How-To Geek

Run Windows in Ubuntu with VMware Player

Are you an enthusiast who loves their Ubuntu Linux experience but still needs to use Windows programs?  Here’s how you can get the full Windows experience on Ubuntu with the free VMware Player.

Linux has become increasingly consumer friendly, but still, the wide majority of commercial software is only available for Windows and Macs.  Dual-booting between Windows and Linux has been a popular option for years, but this is a frustrating solution since you have to reboot into the other operating system each time you want to run a specific application. 

With virtualization, you’ll never have to make this tradeoff.  VMware Player makes it quick and easy to install any edition of Windows in a virtual machine.  With VMware’s great integration tools, you can copy and paste between your Linux and Windows programs and even run native Windows applications side-by-side with Linux ones.

Getting Started

Download the latest version of VMware Player for Linux, and select either the 32-bit or 64-bit version, depending on your system.  VMware Player is a free download, but requires registration.  Sign in with your VMware account, or create a new one if you don’t already have one.


VMware Player is fairly easy to install on Linux, but you will need to start out the installation from the terminal.  First, enter the following to make sure the installer is marked as executable, substituting version/build_number for the version number on the end of the file you downloaded.

chmod +x ./VMware-Player-version/build_number.bundle

Then, enter the following to start the install, again substituting your version number:

gksudo bash ./VMware-Player-version/build_number.bundle


You may have to enter your administrator password to start the installation, and then the VMware Player graphical installer will open.  Choose whether you want to check for product updates and submit usage data to VMware, and then proceed with the install as normal.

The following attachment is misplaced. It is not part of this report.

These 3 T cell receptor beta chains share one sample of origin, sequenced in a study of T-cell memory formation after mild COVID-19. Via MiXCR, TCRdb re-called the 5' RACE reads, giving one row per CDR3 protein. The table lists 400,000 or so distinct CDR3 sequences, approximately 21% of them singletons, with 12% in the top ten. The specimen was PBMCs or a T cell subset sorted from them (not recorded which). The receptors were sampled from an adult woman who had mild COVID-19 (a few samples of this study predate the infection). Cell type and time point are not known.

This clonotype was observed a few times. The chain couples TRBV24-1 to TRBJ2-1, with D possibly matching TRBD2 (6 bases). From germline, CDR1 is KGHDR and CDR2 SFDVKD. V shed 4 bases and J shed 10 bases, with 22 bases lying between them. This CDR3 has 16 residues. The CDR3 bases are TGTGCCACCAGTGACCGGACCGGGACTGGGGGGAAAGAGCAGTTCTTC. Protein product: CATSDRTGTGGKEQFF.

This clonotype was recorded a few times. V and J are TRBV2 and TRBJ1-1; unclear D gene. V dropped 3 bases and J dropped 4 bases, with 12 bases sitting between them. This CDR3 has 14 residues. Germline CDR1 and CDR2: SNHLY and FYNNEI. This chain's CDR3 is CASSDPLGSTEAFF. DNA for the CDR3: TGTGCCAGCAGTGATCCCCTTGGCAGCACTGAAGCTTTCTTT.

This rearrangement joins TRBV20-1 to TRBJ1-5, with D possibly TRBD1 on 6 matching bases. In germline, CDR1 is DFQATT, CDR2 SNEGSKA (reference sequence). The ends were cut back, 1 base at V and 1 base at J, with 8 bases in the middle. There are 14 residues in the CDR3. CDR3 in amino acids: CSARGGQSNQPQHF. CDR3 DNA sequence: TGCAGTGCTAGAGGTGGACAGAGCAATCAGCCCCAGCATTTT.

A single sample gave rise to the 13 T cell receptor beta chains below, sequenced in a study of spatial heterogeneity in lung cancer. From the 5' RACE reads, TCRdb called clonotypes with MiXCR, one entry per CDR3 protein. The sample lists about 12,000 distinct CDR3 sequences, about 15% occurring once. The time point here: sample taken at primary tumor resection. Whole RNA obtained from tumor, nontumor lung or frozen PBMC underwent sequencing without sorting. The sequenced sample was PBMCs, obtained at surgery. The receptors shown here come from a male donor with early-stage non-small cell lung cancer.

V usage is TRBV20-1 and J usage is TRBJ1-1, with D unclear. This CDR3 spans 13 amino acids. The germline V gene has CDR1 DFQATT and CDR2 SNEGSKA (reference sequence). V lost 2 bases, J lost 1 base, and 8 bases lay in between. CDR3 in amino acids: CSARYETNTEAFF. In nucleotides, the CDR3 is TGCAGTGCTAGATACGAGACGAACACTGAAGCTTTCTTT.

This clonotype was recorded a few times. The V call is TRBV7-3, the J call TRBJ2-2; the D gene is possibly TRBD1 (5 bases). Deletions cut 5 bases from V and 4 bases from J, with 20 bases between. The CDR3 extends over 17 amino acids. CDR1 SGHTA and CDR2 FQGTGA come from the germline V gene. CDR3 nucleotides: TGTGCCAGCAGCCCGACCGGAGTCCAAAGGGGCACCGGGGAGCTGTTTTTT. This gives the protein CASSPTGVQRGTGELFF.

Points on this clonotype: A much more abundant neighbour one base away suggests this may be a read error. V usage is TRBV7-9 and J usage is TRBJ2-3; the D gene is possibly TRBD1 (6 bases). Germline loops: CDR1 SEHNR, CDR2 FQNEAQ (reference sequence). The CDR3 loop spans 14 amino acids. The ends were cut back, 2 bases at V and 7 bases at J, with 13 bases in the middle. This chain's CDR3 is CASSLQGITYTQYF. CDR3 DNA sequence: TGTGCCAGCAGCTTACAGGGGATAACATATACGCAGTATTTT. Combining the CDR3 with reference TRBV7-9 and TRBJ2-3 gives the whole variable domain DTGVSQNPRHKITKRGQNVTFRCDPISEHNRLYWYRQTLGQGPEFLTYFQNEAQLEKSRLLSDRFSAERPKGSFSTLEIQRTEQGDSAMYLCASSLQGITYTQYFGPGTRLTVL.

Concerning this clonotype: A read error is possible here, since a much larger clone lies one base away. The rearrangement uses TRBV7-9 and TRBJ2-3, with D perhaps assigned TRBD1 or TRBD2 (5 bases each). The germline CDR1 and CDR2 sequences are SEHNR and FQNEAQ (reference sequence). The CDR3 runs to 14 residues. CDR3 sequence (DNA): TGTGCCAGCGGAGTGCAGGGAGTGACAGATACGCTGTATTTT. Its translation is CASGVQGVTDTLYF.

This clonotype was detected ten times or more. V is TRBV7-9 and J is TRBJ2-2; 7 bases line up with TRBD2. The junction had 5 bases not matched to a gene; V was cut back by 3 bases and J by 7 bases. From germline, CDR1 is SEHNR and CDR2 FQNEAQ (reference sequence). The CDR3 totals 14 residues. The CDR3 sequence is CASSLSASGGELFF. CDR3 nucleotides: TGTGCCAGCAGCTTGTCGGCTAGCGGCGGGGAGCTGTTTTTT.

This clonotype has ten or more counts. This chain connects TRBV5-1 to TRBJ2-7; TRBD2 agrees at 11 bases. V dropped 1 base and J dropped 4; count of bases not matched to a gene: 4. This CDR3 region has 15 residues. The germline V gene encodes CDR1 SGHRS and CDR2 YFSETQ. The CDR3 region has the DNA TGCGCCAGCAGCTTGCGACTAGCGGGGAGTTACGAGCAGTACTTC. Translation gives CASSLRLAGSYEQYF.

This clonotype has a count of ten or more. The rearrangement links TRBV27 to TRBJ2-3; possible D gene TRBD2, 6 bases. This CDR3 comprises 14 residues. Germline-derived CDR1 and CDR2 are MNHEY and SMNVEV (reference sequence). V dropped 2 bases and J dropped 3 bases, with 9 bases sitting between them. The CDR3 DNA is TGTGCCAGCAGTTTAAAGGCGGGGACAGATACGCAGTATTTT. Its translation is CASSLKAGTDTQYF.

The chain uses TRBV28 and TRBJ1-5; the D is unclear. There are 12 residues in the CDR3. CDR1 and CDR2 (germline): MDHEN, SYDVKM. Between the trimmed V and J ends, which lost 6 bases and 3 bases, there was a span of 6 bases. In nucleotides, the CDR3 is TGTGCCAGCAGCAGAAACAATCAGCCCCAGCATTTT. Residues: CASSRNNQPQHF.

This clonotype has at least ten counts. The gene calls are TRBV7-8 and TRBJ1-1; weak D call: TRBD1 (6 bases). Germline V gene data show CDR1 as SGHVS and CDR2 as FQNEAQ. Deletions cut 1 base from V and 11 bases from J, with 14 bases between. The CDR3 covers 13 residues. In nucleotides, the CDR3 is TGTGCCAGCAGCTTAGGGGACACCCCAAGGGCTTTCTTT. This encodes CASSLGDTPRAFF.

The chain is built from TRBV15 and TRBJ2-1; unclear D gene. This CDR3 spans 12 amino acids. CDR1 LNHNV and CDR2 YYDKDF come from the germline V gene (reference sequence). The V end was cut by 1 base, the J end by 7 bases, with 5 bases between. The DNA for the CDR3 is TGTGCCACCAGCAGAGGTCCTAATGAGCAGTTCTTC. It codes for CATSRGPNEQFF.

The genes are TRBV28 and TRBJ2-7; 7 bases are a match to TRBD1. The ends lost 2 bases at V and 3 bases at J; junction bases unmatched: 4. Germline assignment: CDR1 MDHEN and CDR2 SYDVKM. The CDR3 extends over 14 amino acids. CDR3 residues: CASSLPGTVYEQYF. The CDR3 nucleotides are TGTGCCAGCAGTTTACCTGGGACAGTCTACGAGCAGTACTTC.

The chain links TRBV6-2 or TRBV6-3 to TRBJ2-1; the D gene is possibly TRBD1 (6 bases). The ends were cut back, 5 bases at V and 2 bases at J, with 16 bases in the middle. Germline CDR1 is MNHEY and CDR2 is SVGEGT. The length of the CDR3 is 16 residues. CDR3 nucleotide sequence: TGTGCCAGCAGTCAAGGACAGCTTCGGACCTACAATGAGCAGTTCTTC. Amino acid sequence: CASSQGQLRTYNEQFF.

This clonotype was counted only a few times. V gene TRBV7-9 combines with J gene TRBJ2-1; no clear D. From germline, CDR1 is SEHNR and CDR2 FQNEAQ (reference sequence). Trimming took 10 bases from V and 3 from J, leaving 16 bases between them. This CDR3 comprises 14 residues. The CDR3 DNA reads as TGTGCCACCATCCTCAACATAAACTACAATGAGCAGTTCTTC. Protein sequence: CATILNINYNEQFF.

VMware Player installed in only a few minutes in our tests, and was immediately ready to run, no reboot required.  You can now launch it from your Ubuntu menu: click Applications \ System Tools \ VMware Player.


You’ll need to accept the license agreement the first time you run it.


Welcome to VMware Player!  Now you can create new virtual machines and run pre-built ones on your Ubuntu desktop.


Install Windows in VMware Player on Ubuntu

Now that you’ve got VMware setup, it’s time to put it to work.  Click the Create a New Virtual Machine as above to start making a Windows virtual machine.

In the dialog that opens, select your installer disk or ISO image file that you want to install Windows from.  In this example, we’re select a Windows 7 ISO.  VMware will automatically detect the operating system on the disk or image.  Click Next to continue.


Enter your Windows product key, select the edition of Windows to install, and enter your name and password.


You can leave the product key field blank and enter it later.  VMware will ask if you want to continue without a product key, so just click Yes to continue.


Now enter a name for your virtual machine and select where you want to save it. 

Note: This will take up at least 15Gb of space on your hard drive during the install, so make sure to save it on a drive with sufficient storage space.


You can choose how large you want your virtual hard drive to be; the default is 40Gb, but you can choose a different size if you wish.  The entire amount will not be used up on your hard drive initially, but the virtual drive will increase in size up to your maximum as you add files. 

Additionally, you can choose if you want the virtual disk stored as a single file or as multiple files.  You will see the best performance by keeping the virtual disk as one file, but the virtual machine will be more portable if it is broken into smaller files, so choose the option that will work best for your needs.


Finally, review your settings, and if everything looks good, click Finish to create the virtual machine.


VMware will take over now, and install Windows without any further input using its Easy Install.  This is one of VMware’s best features, and is the main reason we find it the easiest desktop virtualization solution to use.


Installing VMware Tools

VMware Player doesn’t include the VMware Tools by default; instead, it automatically downloads them for the operating system you’re installing.  Once you’ve downloaded them, it will use those tools anytime you install that OS.  If this is your first Windows virtual machine to install, you may be prompted to download and install them while Windows is installing.  Click Download and Install so your Easy Install will finish successfully.


VMware will then download and install the tools.  You may need to enter your administrative password to complete the install. Other than this, you can leave your Windows install unattended; VMware will get everything installed and running on its own.